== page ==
• 2 Initially, defendant argues that the second paragraph alone precludes uninsured-motorist coverage under Hosea's policy in addition to that provided to Mildred under her own policy, citing Menke v. Country Mutual Insurance Co. (1980), 78 Ill.2d 420, 401 N.E.2d 539, where a similar provision was found to unambiguously preclude the stacking of two policies issued by an insurer to the same named insured. (78 Ill.2d 420, 423-24.) In the case at bar, however, the second paragraph clearly refers to other policies issued by defendant to the same named insured (Hosea Goss) and is inapplicable here since the policies at issue here were issued to different named insureds (Hosea Goss and Mildred Goss). Menke is also factually distinguishable on this basis.

• 3 Defendant's second contention is that the "excess-escape" clause (first paragraph) prevents Mildred Goss from recovering under both her policy and that of her husband. Defendant argues that language in the clause referring to "other similar insurance" unambiguously means other insurance policies issued by the same insurer (State Farm) as well as insurance issued by other companies. We do not agree that it necessarily has that meaning in the factual context of this case.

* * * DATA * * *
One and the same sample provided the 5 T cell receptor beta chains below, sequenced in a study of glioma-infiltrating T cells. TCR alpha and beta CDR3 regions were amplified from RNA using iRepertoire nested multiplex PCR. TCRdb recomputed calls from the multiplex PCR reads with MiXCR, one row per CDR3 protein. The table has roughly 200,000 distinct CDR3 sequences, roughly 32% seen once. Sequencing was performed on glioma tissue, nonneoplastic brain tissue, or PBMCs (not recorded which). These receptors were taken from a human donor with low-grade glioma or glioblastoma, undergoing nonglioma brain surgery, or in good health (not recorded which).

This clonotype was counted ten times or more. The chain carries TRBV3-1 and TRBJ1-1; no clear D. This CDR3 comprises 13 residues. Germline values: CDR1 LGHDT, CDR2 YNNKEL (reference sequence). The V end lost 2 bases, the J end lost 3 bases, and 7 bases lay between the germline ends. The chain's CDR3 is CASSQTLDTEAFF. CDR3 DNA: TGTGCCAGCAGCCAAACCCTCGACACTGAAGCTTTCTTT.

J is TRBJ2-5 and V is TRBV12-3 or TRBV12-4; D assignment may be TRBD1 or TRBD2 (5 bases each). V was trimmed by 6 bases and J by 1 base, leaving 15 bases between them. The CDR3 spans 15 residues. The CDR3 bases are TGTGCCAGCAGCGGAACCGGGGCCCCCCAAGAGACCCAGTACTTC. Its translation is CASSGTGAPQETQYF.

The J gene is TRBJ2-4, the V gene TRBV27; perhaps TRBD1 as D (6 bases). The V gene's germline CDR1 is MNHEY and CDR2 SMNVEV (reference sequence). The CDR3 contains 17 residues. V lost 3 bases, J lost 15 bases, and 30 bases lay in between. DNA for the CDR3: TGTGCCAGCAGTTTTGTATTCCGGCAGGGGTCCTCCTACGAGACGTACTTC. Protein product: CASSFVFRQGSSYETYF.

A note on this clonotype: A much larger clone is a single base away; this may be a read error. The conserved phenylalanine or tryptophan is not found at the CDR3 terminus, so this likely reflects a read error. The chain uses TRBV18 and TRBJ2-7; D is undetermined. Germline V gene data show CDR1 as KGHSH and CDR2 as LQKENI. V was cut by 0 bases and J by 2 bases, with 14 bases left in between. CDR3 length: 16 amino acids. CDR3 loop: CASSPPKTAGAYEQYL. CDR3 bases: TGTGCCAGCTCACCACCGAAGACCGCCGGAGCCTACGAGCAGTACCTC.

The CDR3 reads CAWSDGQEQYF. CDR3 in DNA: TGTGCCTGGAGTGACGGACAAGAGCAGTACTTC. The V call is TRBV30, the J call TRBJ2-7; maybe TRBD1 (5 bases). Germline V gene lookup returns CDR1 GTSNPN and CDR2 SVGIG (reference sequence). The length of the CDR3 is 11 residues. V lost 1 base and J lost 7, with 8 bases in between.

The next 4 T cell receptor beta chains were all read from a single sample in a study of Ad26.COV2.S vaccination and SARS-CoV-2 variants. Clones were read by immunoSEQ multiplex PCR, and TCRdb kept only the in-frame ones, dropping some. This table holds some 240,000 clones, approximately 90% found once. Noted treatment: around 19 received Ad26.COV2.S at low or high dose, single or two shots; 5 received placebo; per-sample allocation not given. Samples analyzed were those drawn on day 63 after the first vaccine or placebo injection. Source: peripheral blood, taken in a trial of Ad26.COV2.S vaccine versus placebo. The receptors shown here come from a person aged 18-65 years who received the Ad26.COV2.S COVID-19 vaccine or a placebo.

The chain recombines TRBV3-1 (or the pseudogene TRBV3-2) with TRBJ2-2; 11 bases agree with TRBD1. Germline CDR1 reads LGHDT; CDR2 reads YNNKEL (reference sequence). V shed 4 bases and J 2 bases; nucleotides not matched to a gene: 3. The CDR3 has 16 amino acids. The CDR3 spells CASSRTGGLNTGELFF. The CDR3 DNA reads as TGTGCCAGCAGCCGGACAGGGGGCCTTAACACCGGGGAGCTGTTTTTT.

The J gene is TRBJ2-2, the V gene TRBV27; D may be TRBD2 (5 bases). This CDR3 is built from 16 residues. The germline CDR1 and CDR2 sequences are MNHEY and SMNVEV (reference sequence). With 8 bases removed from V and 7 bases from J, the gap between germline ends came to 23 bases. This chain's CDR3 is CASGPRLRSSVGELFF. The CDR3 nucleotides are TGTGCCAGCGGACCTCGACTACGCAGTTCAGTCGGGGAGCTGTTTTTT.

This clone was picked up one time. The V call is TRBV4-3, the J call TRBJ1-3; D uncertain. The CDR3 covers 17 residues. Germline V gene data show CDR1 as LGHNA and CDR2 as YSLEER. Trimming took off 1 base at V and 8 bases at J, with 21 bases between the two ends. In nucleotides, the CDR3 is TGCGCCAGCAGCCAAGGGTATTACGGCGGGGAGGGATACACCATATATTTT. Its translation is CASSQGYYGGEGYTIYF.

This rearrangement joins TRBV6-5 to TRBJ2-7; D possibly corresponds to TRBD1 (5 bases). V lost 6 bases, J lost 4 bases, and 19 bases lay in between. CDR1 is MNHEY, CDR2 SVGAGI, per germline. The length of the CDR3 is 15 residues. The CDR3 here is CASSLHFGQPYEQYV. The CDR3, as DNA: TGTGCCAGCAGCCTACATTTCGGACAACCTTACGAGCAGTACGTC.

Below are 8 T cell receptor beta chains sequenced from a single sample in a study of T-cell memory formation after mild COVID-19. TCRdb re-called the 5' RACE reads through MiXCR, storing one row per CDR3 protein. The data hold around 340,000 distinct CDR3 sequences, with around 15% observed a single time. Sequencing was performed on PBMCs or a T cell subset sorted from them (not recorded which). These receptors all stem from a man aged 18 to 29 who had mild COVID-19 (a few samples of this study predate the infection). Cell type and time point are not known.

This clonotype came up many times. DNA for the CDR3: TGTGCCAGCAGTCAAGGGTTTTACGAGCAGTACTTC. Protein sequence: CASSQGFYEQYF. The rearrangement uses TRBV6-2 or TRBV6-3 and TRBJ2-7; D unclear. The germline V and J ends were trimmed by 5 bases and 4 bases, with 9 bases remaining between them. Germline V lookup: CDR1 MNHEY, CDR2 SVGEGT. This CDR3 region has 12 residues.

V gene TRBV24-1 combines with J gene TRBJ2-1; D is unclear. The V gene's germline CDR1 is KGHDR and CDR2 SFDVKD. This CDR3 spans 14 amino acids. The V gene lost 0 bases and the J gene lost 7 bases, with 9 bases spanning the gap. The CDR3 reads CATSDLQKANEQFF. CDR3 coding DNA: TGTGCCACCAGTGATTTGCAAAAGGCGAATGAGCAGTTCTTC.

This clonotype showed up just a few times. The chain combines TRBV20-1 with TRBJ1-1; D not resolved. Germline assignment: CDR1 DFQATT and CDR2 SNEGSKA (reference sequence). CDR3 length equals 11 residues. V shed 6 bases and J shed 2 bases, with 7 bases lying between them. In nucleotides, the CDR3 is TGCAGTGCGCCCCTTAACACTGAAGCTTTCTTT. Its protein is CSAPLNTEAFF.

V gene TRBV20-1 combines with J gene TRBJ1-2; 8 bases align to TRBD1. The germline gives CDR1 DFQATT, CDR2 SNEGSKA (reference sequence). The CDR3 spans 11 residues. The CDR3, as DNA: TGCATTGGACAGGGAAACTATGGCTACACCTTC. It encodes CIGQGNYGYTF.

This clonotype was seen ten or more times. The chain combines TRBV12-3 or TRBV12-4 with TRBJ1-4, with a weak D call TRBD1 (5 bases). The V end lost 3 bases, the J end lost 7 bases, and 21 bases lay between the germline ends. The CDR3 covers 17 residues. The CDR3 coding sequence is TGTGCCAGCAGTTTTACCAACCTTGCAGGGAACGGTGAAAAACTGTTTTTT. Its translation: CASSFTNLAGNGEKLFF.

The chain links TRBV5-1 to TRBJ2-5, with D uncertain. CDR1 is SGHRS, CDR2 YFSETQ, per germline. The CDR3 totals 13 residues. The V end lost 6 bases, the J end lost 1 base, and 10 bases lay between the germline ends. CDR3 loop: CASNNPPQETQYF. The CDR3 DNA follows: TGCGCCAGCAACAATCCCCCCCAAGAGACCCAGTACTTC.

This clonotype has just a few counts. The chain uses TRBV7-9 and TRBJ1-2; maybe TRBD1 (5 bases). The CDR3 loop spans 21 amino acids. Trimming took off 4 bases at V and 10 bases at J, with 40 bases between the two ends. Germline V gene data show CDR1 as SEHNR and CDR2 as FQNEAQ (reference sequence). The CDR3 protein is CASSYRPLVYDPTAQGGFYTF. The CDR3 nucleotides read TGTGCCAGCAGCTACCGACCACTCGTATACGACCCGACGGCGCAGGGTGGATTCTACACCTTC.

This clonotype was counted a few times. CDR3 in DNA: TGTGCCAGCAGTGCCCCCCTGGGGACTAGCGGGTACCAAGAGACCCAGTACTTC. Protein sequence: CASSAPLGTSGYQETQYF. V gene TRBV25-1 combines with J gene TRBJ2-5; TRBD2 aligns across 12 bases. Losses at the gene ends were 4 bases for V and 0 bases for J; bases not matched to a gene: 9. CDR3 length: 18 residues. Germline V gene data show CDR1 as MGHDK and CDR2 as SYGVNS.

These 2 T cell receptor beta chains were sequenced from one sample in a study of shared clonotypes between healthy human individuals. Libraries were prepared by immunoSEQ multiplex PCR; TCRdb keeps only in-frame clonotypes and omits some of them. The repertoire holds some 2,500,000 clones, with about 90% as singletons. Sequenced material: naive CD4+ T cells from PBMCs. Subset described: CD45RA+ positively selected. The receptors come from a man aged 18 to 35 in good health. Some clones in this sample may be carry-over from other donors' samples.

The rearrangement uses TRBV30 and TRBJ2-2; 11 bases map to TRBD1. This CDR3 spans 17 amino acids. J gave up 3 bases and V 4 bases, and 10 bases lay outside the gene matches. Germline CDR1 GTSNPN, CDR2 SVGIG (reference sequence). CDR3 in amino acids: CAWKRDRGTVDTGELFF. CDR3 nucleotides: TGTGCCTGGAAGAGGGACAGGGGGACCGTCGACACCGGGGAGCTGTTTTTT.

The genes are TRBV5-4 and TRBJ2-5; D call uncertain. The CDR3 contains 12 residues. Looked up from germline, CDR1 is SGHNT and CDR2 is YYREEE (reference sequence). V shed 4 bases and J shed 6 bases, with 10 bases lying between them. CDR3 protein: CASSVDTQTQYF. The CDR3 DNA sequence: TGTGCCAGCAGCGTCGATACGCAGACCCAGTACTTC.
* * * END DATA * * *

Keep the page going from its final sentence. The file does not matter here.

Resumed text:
The trial court noted that the "other similar insurance" language in the excess-escape clause could be interpreted as meaning only another company's insurance. The court would have so interpreted the excess-escape clause but for the fact that the pro rata clause (third paragraph) refers specifically to insurance by other companies. Although the pro rata clause seemed to limit the broad language of the excess-escape clause to other similar insurance from the same company, the court refused to adopt this interpretation because the language in the "pro rata" clause referring to insurance by other companies is expressly made subject to the excess-escape clause. Because the "other similar insurance" language in the "excess-escape" clause was not limited by the language in the second paragraph referring to other insurance issued by State Farm to the same named insured, or by language in the "pro rata" clause referring to insurance from other companies, the trial court found that the excess-escape clause could be interpreted in several ways. Even reading the three paragraphs together failed to clarify the type of situation to which "other similar insurance" in the first paragraph was meant to apply. The policy terms were, therefore, held to be ambiguous and the policy was construed in favor of the plaintiffs. We agree with the trial court's reasoning and adopt it here.